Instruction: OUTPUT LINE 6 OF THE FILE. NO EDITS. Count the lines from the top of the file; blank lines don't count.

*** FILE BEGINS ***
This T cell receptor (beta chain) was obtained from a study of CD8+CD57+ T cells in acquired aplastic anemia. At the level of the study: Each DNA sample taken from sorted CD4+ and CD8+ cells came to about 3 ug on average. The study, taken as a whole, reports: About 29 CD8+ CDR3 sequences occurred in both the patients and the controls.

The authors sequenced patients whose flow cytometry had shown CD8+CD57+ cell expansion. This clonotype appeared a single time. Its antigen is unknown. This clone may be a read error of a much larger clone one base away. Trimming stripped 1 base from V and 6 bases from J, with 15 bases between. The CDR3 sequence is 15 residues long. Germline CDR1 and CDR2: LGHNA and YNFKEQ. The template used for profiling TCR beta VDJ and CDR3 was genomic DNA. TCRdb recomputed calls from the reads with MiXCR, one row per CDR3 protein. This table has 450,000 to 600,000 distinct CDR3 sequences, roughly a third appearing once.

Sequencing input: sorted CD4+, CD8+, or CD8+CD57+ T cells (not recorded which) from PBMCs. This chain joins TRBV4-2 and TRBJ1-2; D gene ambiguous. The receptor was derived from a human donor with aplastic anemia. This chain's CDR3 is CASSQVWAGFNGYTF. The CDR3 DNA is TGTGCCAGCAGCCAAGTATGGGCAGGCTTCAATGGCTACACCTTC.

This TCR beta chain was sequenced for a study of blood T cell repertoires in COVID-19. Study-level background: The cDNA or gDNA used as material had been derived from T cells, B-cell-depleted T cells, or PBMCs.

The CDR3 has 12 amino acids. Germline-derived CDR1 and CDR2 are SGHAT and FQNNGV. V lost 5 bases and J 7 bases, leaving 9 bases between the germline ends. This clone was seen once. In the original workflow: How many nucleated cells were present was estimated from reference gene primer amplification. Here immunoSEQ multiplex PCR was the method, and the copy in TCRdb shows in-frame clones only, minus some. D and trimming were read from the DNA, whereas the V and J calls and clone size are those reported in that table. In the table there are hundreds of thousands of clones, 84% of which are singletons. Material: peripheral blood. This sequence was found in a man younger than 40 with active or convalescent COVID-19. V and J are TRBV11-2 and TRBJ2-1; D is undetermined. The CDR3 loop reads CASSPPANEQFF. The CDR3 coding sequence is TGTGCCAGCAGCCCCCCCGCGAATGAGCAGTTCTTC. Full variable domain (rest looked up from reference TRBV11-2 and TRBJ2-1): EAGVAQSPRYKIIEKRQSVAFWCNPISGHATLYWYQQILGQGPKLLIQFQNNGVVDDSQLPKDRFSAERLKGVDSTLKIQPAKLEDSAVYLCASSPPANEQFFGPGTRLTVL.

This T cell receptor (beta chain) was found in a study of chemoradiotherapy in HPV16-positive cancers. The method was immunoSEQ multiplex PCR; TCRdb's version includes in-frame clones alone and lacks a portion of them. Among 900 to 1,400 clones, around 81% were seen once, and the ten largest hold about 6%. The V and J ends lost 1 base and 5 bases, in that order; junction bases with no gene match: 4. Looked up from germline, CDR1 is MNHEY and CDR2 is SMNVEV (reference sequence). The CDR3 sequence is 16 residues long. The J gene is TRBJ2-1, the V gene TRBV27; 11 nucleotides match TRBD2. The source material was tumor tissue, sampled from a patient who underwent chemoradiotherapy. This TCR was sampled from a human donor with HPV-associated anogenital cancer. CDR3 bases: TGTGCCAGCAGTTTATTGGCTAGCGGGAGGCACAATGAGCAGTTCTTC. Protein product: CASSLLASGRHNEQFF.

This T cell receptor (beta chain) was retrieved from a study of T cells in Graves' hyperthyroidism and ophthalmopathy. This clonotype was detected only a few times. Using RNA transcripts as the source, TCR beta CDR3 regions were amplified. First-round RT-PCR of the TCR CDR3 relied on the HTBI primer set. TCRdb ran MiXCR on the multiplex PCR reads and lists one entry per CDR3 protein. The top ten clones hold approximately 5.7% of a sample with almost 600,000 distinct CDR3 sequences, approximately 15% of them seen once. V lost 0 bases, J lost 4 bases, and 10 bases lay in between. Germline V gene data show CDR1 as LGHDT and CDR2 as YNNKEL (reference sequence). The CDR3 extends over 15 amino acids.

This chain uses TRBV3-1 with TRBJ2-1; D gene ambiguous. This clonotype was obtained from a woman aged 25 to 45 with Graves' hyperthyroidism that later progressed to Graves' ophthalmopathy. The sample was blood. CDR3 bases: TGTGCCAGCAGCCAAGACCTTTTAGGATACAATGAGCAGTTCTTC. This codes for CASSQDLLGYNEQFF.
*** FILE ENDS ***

This T cell receptor (beta chain) was found in a study of chemoradiotherapy in HPV16-positive cancers. The method was immunoSEQ multiplex PCR; TCRdb's version includes in-frame clones alone and lacks a portion of them. Among 900 to 1,400 clones, around 81% were seen once, and the ten largest hold about 6%. The V and J ends lost 1 base and 5 bases, in that order; junction bases with no gene match: 4. Looked up from germline, CDR1 is MNHEY and CDR2 is SMNVEV (reference sequence). The CDR3 sequence is 16 residues long. The J gene is TRBJ2-1, the V gene TRBV27; 11 nucleotides match TRBD2. The source material was tumor tissue, sampled from a patient who underwent chemoradiotherapy. This TCR was sampled from a human donor with HPV-associated anogenital cancer. CDR3 bases: TGTGCCAGCAGTTTATTGGCTAGCGGGAGGCACAATGAGCAGTTCTTC. Protein product: CASSLLASGRHNEQFF.